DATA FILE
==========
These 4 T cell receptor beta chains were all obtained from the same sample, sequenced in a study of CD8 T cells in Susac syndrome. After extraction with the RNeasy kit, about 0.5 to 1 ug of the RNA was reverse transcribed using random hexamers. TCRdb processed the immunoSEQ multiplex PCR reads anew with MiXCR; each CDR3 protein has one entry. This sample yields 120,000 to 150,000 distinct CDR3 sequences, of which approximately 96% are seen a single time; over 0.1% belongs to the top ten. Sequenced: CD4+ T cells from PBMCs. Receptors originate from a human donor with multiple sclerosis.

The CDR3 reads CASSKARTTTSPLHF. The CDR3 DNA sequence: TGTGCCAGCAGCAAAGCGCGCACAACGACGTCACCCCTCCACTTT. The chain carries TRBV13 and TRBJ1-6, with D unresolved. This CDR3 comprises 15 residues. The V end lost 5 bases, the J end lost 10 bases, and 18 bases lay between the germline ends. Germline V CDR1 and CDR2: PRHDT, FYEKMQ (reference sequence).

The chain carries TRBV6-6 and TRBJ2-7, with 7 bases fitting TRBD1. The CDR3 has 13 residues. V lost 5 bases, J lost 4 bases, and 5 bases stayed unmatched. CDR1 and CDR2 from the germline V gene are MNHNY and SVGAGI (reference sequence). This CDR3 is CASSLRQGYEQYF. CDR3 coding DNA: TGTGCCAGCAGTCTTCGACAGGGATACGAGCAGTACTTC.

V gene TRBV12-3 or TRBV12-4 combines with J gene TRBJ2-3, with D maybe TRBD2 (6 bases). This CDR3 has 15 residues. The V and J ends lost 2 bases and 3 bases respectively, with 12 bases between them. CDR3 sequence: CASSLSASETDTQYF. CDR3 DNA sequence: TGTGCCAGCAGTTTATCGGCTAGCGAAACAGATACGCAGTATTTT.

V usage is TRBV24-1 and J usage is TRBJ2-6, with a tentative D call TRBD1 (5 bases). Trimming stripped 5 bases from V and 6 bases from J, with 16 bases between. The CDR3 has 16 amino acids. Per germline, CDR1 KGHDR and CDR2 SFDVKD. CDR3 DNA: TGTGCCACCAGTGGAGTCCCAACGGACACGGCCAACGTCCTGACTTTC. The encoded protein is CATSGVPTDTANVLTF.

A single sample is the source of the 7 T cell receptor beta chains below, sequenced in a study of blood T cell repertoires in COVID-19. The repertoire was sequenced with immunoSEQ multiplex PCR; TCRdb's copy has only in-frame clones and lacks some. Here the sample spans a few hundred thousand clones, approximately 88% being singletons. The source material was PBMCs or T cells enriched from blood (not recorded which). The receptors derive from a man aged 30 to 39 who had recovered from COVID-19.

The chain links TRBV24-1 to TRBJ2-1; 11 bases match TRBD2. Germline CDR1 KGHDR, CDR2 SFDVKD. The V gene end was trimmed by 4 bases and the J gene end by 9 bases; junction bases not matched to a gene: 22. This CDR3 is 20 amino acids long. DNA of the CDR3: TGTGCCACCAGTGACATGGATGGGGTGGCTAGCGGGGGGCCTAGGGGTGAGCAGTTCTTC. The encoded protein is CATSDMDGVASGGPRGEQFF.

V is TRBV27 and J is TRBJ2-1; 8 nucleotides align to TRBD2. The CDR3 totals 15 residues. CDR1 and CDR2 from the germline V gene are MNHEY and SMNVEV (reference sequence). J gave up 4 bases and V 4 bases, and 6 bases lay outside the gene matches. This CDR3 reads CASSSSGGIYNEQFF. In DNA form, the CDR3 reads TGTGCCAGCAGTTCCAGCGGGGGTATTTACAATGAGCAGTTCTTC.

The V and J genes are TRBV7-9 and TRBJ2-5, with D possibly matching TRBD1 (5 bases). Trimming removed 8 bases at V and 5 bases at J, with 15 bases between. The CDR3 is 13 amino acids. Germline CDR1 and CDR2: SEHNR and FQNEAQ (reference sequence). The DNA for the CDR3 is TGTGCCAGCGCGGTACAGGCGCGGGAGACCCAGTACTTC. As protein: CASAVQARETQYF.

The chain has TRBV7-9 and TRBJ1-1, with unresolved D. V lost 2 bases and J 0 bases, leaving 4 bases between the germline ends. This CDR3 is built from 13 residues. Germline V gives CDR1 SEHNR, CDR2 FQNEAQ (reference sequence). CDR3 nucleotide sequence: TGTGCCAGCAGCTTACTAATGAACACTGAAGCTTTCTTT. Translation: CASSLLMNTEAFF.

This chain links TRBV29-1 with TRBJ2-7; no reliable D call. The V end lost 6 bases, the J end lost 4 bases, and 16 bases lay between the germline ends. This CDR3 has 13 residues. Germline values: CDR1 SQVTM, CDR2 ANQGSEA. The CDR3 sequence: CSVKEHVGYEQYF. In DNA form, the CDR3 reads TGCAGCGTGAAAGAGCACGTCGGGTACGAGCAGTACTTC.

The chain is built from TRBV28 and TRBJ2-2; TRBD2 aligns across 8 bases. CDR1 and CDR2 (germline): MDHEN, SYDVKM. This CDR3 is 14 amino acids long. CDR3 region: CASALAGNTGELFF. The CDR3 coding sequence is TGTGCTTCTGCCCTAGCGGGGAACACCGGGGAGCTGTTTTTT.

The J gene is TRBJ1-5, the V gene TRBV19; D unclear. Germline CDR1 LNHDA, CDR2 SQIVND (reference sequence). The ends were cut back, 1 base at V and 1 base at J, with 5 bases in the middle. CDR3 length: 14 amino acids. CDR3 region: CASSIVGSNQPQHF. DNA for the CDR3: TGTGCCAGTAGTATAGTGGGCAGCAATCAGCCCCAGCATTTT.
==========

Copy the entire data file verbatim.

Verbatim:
These 4 T cell receptor beta chains were all obtained from the same sample, sequenced in a study of CD8 T cells in Susac syndrome. After extraction with the RNeasy kit, about 0.5 to 1 ug of the RNA was reverse transcribed using random hexamers. TCRdb processed the immunoSEQ multiplex PCR reads anew with MiXCR; each CDR3 protein has one entry. This sample yields 120,000 to 150,000 distinct CDR3 sequences, of which approximately 96% are seen a single time; over 0.1% belongs to the top ten. Sequenced: CD4+ T cells from PBMCs. Receptors originate from a human donor with multiple sclerosis.

The CDR3 reads CASSKARTTTSPLHF. The CDR3 DNA sequence: TGTGCCAGCAGCAAAGCGCGCACAACGACGTCACCCCTCCACTTT. The chain carries TRBV13 and TRBJ1-6, with D unresolved. This CDR3 comprises 15 residues. The V end lost 5 bases, the J end lost 10 bases, and 18 bases lay between the germline ends. Germline V CDR1 and CDR2: PRHDT, FYEKMQ (reference sequence).

The chain carries TRBV6-6 and TRBJ2-7, with 7 bases fitting TRBD1. The CDR3 has 13 residues. V lost 5 bases, J lost 4 bases, and 5 bases stayed unmatched. CDR1 and CDR2 from the germline V gene are MNHNY and SVGAGI (reference sequence). This CDR3 is CASSLRQGYEQYF. CDR3 coding DNA: TGTGCCAGCAGTCTTCGACAGGGATACGAGCAGTACTTC.

V gene TRBV12-3 or TRBV12-4 combines with J gene TRBJ2-3, with D maybe TRBD2 (6 bases). This CDR3 has 15 residues. The V and J ends lost 2 bases and 3 bases respectively, with 12 bases between them. CDR3 sequence: CASSLSASETDTQYF. CDR3 DNA sequence: TGTGCCAGCAGTTTATCGGCTAGCGAAACAGATACGCAGTATTTT.

V usage is TRBV24-1 and J usage is TRBJ2-6, with a tentative D call TRBD1 (5 bases). Trimming stripped 5 bases from V and 6 bases from J, with 16 bases between. The CDR3 has 16 amino acids. Per germline, CDR1 KGHDR and CDR2 SFDVKD. CDR3 DNA: TGTGCCACCAGTGGAGTCCCAACGGACACGGCCAACGTCCTGACTTTC. The encoded protein is CATSGVPTDTANVLTF.

A single sample is the source of the 7 T cell receptor beta chains below, sequenced in a study of blood T cell repertoires in COVID-19. The repertoire was sequenced with immunoSEQ multiplex PCR; TCRdb's copy has only in-frame clones and lacks some. Here the sample spans a few hundred thousand clones, approximately 88% being singletons. The source material was PBMCs or T cells enriched from blood (not recorded which). The receptors derive from a man aged 30 to 39 who had recovered from COVID-19.

The chain links TRBV24-1 to TRBJ2-1; 11 bases match TRBD2. Germline CDR1 KGHDR, CDR2 SFDVKD. The V gene end was trimmed by 4 bases and the J gene end by 9 bases; junction bases not matched to a gene: 22. This CDR3 is 20 amino acids long. DNA of the CDR3: TGTGCCACCAGTGACATGGATGGGGTGGCTAGCGGGGGGCCTAGGGGTGAGCAGTTCTTC. The encoded protein is CATSDMDGVASGGPRGEQFF.

V is TRBV27 and J is TRBJ2-1; 8 nucleotides align to TRBD2. The CDR3 totals 15 residues. CDR1 and CDR2 from the germline V gene are MNHEY and SMNVEV (reference sequence). J gave up 4 bases and V 4 bases, and 6 bases lay outside the gene matches. This CDR3 reads CASSSSGGIYNEQFF. In DNA form, the CDR3 reads TGTGCCAGCAGTTCCAGCGGGGGTATTTACAATGAGCAGTTCTTC.

The V and J genes are TRBV7-9 and TRBJ2-5, with D possibly matching TRBD1 (5 bases). Trimming removed 8 bases at V and 5 bases at J, with 15 bases between. The CDR3 is 13 amino acids. Germline CDR1 and CDR2: SEHNR and FQNEAQ (reference sequence). The DNA for the CDR3 is TGTGCCAGCGCGGTACAGGCGCGGGAGACCCAGTACTTC. As protein: CASAVQARETQYF.

The chain has TRBV7-9 and TRBJ1-1, with unresolved D. V lost 2 bases and J 0 bases, leaving 4 bases between the germline ends. This CDR3 is built from 13 residues. Germline V gives CDR1 SEHNR, CDR2 FQNEAQ (reference sequence). CDR3 nucleotide sequence: TGTGCCAGCAGCTTACTAATGAACACTGAAGCTTTCTTT. Translation: CASSLLMNTEAFF.

This chain links TRBV29-1 with TRBJ2-7; no reliable D call. The V end lost 6 bases, the J end lost 4 bases, and 16 bases lay between the germline ends. This CDR3 has 13 residues. Germline values: CDR1 SQVTM, CDR2 ANQGSEA. The CDR3 sequence: CSVKEHVGYEQYF. In DNA form, the CDR3 reads TGCAGCGTGAAAGAGCACGTCGGGTACGAGCAGTACTTC.

The chain is built from TRBV28 and TRBJ2-2; TRBD2 aligns across 8 bases. CDR1 and CDR2 (germline): MDHEN, SYDVKM. This CDR3 is 14 amino acids long. CDR3 region: CASALAGNTGELFF. The CDR3 coding sequence is TGTGCTTCTGCCCTAGCGGGGAACACCGGGGAGCTGTTTTTT.

The J gene is TRBJ1-5, the V gene TRBV19; D unclear. Germline CDR1 LNHDA, CDR2 SQIVND (reference sequence). The ends were cut back, 1 base at V and 1 base at J, with 5 bases in the middle. CDR3 length: 14 amino acids. CDR3 region: CASSIVGSNQPQHF. DNA for the CDR3: TGTGCCAGTAGTATAGTGGGCAGCAATCAGCCCCAGCATTTT.